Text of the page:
“Hello – there is a budget,” Prime Minister Benjamin Netanyahu informed Channel 12 News anchor Yonit Levi in a recent interview. More specifically, he said, there was a 413 billion shekels ($127.3 billion) budget for 2020. Netanyahu parroted his finance minister, Yisrael Katz, who gave the slightly more accurate figure of 411 billion shekel for the 2020 budget and 420 billion shekel for 2021.
They are “very similar to a regular budget,” Katz added.
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This new and sophisticated claim aims at reforming the commonly-held opinion that, for narrow political reasons, Netanyahu and Katz sabotaged the Israeli economy in the midst of the greatest crisis it ever faced by preventing a budget from ever being submitted to the Knesset.
That stands in sharp contrast to the days when Netanyahu was finance minister. Then, in the midst of the economic crisis of the second intifada, the government of Prime Minister Ariel Sharon won approval for four budgets over the years 2002 and 2003. The latter two were managed by Netanyahu himself, who understood that the crisis required the budget to be revised over the course of the year.
The failure of Netanyahu and Katz to pass a budget during the coronavirus crisis is nothing less than economic sabotage. Now, the two responsible for this travesty are busy trying to rewrite history – that there has been a budget all along (Netanyahu’s version) or at least the spending that has been authorized is very similar to a budget (Katz’s take). It’s a continuing budget, one that was copied and pasted from 2018 and enlarged and adjusted to address the pandemic crisis. It worked well.
Katz’s assertion that the continuing budgets of 2020 and 2021 are “very similar to a regular budget” is based on two claims. The first is that the enlarged and adjusted spending ensured that ministries got nearly all the allocations they needed. The second is that the budget was no more than the 2018 budget with some supplements added to it and that it distributed the money the way it should. Ordinarily, internal allocations in the state budget don’t change much year to year.
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Both claims contain a kernel of truth. The continuing budgets are huge – in 2021 alone it will reach 426 billion shekels (of which 6 billion shekels is currently unsourced). It is true that most years the changes in spending allocations don’t exceed a few percent of the total.
And, yes, after two years of these continuing budgets the spending caps that they normally impose have gradually disappeared. Accountant General Yali Rotenberg and the treasury committee, who are authorized to approve additional spending outside the fiscal framework set in 2018, have gradually loosened the purse strings. For instance, if the Transportation Ministry sought money for a new road, that normally wouldn’t pass muster if there was no allocation in the original 2018 budget. Today, the new road will be put under the general road-building budget and the ministry would get the money.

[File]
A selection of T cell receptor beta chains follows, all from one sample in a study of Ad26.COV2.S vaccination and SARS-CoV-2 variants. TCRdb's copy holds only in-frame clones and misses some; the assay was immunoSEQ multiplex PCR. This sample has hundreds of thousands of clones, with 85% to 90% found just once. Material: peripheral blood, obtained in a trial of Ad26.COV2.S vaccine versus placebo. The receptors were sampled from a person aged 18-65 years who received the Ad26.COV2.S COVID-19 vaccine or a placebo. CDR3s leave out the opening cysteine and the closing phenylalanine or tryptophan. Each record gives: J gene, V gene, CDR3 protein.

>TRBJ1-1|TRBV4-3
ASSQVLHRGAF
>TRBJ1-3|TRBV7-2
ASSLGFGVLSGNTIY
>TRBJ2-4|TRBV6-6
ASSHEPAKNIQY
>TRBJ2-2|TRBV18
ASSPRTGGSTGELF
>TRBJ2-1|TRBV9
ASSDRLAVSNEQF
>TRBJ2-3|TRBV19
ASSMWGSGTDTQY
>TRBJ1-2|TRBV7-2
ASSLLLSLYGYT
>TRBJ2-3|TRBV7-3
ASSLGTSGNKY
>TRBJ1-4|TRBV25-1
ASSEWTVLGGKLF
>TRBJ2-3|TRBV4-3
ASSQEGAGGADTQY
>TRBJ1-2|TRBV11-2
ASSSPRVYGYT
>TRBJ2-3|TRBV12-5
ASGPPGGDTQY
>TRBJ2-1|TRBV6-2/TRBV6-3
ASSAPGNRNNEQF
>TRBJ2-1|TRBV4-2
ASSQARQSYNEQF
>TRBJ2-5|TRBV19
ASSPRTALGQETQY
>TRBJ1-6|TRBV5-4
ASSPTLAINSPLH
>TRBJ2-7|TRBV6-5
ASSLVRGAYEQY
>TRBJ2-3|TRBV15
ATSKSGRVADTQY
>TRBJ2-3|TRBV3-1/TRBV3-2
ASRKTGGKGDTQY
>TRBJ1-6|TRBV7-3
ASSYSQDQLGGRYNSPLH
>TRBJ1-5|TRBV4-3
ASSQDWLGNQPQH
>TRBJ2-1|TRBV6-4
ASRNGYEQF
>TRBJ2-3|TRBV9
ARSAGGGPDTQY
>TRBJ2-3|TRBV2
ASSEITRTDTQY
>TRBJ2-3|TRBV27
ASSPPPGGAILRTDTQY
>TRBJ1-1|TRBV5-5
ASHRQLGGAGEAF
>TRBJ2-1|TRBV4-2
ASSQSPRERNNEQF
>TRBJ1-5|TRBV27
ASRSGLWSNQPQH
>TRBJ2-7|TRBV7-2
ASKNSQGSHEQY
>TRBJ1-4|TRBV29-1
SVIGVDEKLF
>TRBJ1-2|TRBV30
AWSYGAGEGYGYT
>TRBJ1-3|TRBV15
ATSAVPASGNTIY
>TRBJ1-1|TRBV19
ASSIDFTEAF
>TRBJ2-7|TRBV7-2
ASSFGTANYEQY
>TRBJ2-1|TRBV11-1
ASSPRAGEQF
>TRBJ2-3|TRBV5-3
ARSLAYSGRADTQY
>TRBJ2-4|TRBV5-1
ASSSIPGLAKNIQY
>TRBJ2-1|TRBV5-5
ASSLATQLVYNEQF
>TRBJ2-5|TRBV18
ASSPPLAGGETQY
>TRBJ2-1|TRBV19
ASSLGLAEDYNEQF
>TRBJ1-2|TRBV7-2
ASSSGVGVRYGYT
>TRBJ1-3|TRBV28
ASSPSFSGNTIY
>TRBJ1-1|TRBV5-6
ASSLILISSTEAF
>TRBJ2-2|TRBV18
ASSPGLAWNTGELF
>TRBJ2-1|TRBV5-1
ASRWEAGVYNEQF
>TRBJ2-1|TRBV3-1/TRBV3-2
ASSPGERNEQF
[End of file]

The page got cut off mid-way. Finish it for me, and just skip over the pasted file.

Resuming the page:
But in the end, Katz’s claims are unfounded. Most requests for new spending are not approved, meaning the government is stuck in 2021 with the same spending framework it had in 2018. The Tel Aviv Metro, the railway lines, upgrading information systems, new education and welfare programs have been delayed, not because there isn’t any money but because the continuing-budget framework doesn’t allow for them.
In a normal budget, at least 20 billion shekels is allocated for new programs, some of the money coming from cuts to older programs no longer needed. During an economic crisis, the government should be more proactive, increasing and adjusting spending in response, but the continuing-budget Netanyahu foisted on Israel does nothing of the sort. It’s stuck in 2018. Netanyahu’s and Katz’s claim that the continuing budget is just like any other is not only false but also illogical. It flies in the face of Netanyahu’s other claim that the country’s elected leaders should be making the decisions and that it’s the job of appointed officials, including the attorney general, to follow the politicians’ instructions.
The mechanism of the continuing budget is exactly the opposite – it’s the accountant general and the Finance Ministry brass that are making the decisions, not the politicians. Ministers have less power over the ministries because they can’t control spending; they simply have to follow the dictates of their predecessors in the last permanent government.
The principal of governance that Likud ministers constantly talk about, has become a dead letter. If they succeed in changing anything, it’s by going on their hands and knees to the accountant general and trying to make the case that their new spending is really just old spending. Hello, Netanyahu, aren’t the politicians the ones who are supposed to be determining spending priorities?
Indeed, the persistence of the continuing budget and the claim that it’s just like a regular one might lead one to conclude that there’s no need for ministers and their decisions at all. The government has kept on spending without their involvement; Israel is doing just fine with a budget that was designed for the year 2018, long before anyone had ever heard of COVID-19. If so, why not fire all the ministers, including their boss? They’re not doing anything and have no influence over one of the most important functions of government. They’re just another expense item from 2018.